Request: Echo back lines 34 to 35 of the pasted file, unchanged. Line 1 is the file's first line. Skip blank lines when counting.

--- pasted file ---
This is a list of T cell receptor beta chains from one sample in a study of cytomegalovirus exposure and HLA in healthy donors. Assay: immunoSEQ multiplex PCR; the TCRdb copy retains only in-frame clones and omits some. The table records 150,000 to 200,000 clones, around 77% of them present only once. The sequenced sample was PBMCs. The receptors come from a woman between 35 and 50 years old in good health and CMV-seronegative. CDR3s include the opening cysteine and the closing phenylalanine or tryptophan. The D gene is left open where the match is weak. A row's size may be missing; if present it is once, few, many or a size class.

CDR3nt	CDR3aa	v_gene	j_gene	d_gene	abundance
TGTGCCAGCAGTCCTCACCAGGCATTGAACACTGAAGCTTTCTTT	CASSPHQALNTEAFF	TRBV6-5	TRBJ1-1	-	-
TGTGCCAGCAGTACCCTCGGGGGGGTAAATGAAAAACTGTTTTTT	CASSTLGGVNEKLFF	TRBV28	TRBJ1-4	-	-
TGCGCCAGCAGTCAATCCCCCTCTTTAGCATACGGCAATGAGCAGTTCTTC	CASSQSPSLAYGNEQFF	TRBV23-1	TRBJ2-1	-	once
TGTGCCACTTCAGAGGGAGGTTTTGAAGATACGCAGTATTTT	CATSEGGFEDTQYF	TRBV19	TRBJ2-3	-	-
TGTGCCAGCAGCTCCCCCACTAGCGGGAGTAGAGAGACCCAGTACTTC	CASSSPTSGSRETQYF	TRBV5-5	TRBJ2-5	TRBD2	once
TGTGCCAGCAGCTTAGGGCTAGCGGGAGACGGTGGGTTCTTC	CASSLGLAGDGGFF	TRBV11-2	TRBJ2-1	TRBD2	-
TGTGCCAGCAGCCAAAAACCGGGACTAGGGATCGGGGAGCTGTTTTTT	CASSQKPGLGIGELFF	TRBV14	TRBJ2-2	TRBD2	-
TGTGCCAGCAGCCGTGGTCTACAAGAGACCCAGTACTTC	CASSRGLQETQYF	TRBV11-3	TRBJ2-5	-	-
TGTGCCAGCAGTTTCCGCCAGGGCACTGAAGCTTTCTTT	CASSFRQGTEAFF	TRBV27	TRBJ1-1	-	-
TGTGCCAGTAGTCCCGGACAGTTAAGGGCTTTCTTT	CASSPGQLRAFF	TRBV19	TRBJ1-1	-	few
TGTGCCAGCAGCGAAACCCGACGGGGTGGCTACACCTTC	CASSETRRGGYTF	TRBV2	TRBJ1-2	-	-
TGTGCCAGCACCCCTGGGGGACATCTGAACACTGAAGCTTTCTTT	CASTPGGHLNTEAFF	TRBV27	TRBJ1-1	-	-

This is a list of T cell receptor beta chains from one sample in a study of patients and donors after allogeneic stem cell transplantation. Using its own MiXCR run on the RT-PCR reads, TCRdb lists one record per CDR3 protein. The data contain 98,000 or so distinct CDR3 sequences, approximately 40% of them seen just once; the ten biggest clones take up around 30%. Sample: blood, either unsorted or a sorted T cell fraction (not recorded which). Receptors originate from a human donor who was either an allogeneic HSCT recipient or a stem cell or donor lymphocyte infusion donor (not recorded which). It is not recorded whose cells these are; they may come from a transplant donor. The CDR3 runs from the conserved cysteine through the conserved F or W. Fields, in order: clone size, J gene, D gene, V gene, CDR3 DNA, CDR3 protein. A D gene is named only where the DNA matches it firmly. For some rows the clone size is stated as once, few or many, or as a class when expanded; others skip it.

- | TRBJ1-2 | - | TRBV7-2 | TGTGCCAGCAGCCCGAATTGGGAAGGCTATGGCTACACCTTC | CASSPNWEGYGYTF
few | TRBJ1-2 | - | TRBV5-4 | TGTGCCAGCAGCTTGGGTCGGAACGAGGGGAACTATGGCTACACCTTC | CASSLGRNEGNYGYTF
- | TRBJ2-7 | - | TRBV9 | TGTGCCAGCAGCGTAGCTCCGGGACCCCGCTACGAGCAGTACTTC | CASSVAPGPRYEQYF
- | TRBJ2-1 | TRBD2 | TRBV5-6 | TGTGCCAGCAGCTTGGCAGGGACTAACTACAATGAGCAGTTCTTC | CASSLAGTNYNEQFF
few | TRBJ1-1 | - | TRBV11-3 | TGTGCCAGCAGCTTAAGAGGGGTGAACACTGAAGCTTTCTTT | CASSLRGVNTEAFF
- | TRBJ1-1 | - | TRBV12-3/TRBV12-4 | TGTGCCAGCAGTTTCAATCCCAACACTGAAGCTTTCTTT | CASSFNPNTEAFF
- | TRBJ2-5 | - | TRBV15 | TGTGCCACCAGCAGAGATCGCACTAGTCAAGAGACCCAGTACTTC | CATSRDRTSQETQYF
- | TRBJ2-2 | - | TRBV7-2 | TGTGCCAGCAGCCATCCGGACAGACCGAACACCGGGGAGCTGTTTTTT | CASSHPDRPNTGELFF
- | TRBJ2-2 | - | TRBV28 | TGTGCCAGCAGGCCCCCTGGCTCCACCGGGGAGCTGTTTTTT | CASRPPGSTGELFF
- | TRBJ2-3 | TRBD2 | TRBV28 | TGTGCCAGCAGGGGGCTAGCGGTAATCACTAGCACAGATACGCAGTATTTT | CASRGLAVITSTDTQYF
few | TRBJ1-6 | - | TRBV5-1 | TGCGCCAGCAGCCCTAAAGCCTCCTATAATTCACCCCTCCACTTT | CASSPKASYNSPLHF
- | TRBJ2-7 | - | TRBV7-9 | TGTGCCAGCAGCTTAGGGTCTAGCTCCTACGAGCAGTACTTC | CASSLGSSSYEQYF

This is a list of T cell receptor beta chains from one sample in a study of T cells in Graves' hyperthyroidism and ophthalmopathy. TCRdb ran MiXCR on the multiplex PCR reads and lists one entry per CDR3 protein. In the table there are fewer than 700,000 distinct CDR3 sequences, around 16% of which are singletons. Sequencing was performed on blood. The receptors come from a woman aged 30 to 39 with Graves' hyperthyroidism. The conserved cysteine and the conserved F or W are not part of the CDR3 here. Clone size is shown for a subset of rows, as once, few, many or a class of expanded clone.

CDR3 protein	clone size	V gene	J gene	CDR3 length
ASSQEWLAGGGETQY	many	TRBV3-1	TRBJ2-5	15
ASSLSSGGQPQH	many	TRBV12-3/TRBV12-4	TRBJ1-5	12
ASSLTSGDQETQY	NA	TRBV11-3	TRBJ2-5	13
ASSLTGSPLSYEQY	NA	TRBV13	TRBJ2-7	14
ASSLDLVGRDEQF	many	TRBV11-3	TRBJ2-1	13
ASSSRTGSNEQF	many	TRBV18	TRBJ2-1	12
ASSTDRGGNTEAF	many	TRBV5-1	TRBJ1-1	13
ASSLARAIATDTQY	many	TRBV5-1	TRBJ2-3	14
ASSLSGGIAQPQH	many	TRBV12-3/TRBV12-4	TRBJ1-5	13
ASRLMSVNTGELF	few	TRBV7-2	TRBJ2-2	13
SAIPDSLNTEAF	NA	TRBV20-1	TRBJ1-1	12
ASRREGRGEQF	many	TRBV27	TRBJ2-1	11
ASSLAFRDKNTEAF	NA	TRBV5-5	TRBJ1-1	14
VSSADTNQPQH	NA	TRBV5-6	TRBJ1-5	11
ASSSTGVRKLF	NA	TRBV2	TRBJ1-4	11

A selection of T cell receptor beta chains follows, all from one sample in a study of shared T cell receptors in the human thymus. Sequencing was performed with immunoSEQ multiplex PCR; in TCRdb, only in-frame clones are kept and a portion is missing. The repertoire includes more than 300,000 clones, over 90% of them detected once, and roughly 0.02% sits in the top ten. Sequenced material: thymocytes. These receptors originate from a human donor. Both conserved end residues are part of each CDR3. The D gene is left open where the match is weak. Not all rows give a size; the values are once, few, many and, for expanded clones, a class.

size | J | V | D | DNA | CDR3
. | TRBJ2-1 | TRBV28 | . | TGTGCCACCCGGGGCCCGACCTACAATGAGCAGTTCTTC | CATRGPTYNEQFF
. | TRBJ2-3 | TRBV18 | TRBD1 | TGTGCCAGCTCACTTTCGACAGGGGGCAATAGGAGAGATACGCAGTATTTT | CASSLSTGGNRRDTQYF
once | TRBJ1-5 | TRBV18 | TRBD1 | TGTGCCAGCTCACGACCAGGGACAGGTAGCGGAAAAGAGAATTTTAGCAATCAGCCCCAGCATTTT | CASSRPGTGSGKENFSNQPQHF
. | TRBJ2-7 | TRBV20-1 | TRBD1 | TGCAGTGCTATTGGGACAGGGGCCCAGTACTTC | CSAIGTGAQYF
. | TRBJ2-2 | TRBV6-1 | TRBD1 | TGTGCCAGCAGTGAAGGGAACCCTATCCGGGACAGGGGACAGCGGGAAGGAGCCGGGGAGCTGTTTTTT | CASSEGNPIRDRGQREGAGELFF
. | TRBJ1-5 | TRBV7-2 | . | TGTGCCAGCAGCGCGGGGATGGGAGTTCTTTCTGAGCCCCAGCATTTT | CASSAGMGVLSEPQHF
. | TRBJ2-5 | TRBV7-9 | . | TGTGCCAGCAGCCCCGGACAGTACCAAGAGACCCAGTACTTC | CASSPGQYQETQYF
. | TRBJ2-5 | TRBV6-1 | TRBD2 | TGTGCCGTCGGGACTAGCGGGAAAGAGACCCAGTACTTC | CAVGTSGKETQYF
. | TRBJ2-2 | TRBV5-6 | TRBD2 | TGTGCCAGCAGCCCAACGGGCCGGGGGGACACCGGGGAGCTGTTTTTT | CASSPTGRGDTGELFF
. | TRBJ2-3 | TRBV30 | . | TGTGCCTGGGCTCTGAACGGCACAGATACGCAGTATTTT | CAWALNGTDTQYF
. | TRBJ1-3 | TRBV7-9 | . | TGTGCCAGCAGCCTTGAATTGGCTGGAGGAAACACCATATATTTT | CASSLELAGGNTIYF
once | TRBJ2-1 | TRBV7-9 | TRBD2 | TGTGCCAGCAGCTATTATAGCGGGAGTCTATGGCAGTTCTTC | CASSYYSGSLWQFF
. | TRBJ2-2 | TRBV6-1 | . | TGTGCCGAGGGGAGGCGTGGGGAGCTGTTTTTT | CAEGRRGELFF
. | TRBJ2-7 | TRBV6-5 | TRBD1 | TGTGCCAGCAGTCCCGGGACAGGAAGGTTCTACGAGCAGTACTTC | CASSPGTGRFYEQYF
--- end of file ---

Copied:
ASSLDLVGRDEQF	many	TRBV11-3	TRBJ2-1	13
ASSSRTGSNEQF	many	TRBV18	TRBJ2-1	12